#HowTo: Strengthen Supply Chain Security

High-profile cyber incidents, such as the cyber-attacks on SolarWinds and Microsoft Exchange Servers, have directed attention to the resilience of supply chains. These attacks demonstrated how vulnerabilities in third-party products and services can be exploited by cyber-criminals, affecting hundreds of thousands of organizations at the same time.

The fact is that software supply chain attacks are fast increasing: by 300% in 2021. Bad actors are focusing on source code to generate weaknesses and open backdoors to critical applications. Whether it is vulnerable open-source software, compromised container images or unauthorized access to code, there are plenty of ways to be exploited.

The National Cyber Security Centre (NCSC) has issued practical steps to help tackle the significant increase in the number of cyber-attacks resulting from supply chain vulnerabilities. The guidance is a step in the right direction as it focuses on the third-party aspect of security, which has been overlooked in most organizations’ security strategies. However, when it comes to software supply chains, they are composed of a mix of third-party software, proprietary software and open-source. 

We can identify three main layers that organizations should secure in their software supply chain:

  • Code and image scanning: there are various types of scans, such as SCA, IaC, sensitive data, SAST, etc. The aim is to release software with secure code and to grade every open-source package based on quality, maintainability, popularity and risk.
  • Secure the process: gain full visibility across all the pipelines in your organization, recording every step and action from the moment a developer has committed code through the build process up until the final new artifact is generated while being able to produce a software bill of materials (SBOM).
  • Harden the environment: fix dangerous misconfigurations of your DevOps platform, and establish a zero-trust DevOps environment by enforcing least privilege access and implementing best practices.

How can we execute these ambitions in practice? Follow these simple guidelines:

  • Connect your security teams, DevOps and developers with an end-to-end solution built to halt software supply chain attacks. Find an integrated cloud-native application protection platform (CNAPP) that will protect against supply chain threats from code through to runtime and ensure defense during the entire software development lifecycle across the application and the underlying infrastructure.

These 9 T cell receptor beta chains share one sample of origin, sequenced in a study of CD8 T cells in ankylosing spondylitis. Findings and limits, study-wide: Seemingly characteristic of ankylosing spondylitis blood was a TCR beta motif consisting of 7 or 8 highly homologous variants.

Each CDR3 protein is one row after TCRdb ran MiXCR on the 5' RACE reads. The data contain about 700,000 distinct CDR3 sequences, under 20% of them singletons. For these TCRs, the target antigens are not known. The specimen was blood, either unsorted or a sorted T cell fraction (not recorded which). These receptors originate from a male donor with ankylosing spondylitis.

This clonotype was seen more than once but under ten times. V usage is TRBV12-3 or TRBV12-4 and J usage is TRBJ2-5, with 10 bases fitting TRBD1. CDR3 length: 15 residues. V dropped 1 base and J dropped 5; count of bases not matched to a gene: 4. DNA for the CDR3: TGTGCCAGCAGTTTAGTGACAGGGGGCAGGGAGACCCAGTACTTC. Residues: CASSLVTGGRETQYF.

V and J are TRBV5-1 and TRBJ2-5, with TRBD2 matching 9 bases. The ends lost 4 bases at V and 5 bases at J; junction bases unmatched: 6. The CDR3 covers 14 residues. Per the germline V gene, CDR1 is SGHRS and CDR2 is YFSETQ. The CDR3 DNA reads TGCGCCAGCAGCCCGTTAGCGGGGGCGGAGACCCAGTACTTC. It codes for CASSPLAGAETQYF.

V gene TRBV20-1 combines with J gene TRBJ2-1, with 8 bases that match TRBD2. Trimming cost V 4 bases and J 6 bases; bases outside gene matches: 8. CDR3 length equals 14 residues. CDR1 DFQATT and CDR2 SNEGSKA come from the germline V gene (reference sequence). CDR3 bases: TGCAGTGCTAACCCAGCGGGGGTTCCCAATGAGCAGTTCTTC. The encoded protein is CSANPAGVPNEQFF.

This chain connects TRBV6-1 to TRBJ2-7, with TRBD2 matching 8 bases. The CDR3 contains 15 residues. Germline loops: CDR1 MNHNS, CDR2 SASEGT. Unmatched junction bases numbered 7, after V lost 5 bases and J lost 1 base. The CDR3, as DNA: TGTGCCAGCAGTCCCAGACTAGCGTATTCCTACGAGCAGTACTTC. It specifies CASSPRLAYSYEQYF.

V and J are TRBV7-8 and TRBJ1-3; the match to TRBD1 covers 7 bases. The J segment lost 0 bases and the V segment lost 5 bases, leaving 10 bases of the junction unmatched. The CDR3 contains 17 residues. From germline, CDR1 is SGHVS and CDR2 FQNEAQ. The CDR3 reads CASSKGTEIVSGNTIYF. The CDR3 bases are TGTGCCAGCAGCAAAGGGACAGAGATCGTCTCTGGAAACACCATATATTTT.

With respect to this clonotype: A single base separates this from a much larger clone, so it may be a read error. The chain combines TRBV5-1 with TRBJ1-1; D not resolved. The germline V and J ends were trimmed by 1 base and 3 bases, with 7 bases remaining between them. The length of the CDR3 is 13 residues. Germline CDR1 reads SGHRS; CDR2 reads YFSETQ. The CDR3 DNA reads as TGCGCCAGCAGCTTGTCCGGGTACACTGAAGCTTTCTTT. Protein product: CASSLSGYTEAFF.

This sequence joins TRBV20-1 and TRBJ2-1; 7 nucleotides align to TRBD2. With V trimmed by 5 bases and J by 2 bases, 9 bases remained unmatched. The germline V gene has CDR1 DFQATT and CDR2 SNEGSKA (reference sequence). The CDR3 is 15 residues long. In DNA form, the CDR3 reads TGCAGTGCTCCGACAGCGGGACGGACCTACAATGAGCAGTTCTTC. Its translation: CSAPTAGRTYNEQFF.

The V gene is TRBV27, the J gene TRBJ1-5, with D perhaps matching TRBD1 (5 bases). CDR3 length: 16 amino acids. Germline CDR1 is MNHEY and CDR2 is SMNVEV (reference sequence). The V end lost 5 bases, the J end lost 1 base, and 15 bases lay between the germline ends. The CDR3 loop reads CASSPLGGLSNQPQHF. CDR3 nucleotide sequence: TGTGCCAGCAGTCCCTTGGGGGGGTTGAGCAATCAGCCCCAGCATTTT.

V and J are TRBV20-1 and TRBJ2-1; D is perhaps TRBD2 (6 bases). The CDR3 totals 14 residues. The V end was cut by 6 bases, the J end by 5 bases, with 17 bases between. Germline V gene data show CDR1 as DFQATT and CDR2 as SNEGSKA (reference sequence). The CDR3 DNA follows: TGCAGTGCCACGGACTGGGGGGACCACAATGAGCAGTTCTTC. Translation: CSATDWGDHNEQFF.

• Leverage zero trust DevOps and CI/CD posture management to support least privilege access and reduce security risks that arise from potentially dangerous misconfigurations in DevOps platforms, such as GitHub, Jenkins and Nexus. This will also quickly identify insider threats, such as bulk changes to user account access, the removal of required security checks or changes to a sensitive code repository.
  • Introduce automated controls to highlight new or non-compliant CI pipelines and apply customizable security assurance policies with one click. These controls should also allow the creation of individual enforcements that will ensure every newly built artifact is signed and scanned for vulnerabilities, secrets and infrastructure as code (IaC) misconfigurations. 
  • Take advantage of next-generation SBOM abilities, allowing developers to record every action on the path to eventual artifact creation. Using this ability means developers can be reassured that the code they create is the same code that ends up in the development toolchain.
  • Use automated open-source health evaluations to rate every open-source package and provide real-time alerts to developers when potentially dangerous packages are picked up.

Introducing proactive security to your software supply chain will ensure release quality, while an all-in-one, integrated, robust threat analysis and runtime defense platform will guarantee day one security and protection across every layer. That means you can stop cloud-native attacks before any damage is done.

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